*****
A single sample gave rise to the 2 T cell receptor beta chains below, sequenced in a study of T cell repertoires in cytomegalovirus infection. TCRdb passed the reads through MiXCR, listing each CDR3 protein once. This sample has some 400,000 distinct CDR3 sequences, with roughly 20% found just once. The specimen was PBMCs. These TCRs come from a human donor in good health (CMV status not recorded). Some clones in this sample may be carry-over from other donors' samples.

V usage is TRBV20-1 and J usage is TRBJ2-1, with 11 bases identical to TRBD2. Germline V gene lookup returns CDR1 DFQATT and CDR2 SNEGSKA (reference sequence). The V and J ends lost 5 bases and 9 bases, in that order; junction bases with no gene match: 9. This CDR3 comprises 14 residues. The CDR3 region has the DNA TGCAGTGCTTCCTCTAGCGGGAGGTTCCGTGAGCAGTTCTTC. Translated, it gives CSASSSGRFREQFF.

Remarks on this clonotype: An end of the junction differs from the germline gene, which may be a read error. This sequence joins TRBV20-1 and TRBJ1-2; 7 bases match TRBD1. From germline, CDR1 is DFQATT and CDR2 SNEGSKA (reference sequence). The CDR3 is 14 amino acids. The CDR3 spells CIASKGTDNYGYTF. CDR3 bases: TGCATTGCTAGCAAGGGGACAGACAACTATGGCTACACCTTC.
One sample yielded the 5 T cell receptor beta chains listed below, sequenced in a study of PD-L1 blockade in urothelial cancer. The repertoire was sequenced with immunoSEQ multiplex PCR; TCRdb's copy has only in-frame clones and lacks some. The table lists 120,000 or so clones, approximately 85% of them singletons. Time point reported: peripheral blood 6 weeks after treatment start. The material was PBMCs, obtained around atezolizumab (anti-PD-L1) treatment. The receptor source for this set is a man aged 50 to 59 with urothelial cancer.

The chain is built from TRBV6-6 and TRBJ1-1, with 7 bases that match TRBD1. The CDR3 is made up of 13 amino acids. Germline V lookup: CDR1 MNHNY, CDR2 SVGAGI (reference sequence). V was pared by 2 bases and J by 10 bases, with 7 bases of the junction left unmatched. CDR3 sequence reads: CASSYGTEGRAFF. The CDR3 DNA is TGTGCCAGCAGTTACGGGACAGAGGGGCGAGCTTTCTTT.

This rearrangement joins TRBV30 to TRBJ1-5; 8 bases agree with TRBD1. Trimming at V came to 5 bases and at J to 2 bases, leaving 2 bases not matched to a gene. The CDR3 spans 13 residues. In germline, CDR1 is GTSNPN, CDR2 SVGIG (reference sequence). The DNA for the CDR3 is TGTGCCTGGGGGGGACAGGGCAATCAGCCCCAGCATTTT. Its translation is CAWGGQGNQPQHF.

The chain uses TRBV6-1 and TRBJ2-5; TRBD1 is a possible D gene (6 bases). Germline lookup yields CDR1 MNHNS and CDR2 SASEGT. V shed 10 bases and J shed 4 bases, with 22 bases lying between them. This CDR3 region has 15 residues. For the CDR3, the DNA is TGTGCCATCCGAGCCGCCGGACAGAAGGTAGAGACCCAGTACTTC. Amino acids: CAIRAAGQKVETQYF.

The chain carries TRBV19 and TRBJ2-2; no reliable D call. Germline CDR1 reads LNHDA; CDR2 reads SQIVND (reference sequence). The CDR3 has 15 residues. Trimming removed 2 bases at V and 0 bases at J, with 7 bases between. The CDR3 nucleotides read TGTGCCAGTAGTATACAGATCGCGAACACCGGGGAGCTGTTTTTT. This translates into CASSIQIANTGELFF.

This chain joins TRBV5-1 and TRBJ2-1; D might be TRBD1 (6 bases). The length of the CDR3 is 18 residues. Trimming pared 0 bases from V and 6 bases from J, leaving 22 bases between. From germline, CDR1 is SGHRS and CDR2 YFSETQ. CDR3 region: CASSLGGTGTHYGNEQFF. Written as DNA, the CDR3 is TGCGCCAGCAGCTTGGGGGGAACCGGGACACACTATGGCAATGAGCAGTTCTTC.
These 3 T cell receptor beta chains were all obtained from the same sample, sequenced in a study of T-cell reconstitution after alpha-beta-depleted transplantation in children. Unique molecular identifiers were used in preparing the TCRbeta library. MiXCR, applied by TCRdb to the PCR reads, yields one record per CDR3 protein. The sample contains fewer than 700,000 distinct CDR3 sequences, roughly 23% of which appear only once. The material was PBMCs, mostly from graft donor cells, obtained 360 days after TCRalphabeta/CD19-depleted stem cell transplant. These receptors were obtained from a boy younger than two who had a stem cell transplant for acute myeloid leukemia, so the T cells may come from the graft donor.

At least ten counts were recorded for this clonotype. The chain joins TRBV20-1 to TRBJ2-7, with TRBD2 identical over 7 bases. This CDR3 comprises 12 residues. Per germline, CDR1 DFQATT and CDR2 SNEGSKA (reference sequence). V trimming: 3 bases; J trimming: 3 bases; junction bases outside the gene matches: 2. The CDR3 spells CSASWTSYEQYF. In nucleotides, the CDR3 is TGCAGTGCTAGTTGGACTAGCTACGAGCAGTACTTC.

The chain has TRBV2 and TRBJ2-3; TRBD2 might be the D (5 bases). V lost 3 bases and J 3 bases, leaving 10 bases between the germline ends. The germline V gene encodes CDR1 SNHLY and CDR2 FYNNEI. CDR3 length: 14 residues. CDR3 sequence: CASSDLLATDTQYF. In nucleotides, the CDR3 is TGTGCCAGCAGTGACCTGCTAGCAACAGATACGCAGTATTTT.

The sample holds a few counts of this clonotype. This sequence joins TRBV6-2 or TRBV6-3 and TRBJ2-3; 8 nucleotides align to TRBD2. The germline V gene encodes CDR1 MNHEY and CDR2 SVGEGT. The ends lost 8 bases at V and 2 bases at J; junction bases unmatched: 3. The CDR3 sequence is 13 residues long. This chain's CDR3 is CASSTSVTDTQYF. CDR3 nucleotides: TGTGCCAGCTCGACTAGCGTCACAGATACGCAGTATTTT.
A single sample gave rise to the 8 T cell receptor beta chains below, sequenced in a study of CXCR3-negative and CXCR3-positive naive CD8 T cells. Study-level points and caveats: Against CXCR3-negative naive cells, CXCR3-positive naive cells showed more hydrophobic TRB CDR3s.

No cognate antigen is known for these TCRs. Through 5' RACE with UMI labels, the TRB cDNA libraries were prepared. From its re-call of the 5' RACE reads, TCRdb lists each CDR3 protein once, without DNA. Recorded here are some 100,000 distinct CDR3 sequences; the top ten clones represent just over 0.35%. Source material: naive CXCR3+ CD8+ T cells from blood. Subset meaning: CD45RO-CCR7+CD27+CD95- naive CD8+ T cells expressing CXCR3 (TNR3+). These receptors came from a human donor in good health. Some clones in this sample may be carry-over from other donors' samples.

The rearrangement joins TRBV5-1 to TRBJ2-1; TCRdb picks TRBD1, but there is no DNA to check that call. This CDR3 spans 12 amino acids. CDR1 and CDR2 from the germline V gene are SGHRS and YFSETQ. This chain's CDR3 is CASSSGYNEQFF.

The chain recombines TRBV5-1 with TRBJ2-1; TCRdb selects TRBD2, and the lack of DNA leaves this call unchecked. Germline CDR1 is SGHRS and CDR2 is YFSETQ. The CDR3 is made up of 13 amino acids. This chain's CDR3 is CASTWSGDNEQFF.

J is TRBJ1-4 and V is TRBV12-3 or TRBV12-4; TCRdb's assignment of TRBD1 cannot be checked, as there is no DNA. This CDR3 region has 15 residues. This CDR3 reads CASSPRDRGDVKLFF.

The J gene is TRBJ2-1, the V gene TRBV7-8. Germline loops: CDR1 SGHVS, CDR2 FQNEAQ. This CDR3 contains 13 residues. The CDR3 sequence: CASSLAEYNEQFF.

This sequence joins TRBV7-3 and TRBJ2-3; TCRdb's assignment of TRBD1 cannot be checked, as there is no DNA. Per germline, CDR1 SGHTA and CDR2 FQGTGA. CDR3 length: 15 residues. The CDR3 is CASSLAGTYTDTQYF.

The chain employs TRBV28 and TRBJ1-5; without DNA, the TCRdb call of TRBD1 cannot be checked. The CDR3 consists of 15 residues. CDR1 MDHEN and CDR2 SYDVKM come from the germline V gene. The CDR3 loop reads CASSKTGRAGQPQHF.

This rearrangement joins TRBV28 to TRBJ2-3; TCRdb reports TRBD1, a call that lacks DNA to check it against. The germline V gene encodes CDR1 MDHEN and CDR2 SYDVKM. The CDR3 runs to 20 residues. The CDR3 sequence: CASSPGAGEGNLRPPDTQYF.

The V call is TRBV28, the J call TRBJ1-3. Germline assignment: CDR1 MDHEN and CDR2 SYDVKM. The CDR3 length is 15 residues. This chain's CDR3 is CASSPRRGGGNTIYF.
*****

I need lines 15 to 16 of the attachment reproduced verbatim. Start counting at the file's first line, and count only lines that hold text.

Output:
No cognate antigen is known for these TCRs. Through 5' RACE with UMI labels, the TRB cDNA libraries were prepared. From its re-call of the 5' RACE reads, TCRdb lists each CDR3 protein once, without DNA. Recorded here are some 100,000 distinct CDR3 sequences; the top ten clones represent just over 0.35%. Source material: naive CXCR3+ CD8+ T cells from blood. Subset meaning: CD45RO-CCR7+CD27+CD95- naive CD8+ T cells expressing CXCR3 (TNR3+). These receptors came from a human donor in good health. Some clones in this sample may be carry-over from other donors' samples.

The rearrangement joins TRBV5-1 to TRBJ2-1; TCRdb picks TRBD1, but there is no DNA to check that call. This CDR3 spans 12 amino acids. CDR1 and CDR2 from the germline V gene are SGHRS and YFSETQ. This chain's CDR3 is CASSSGYNEQFF.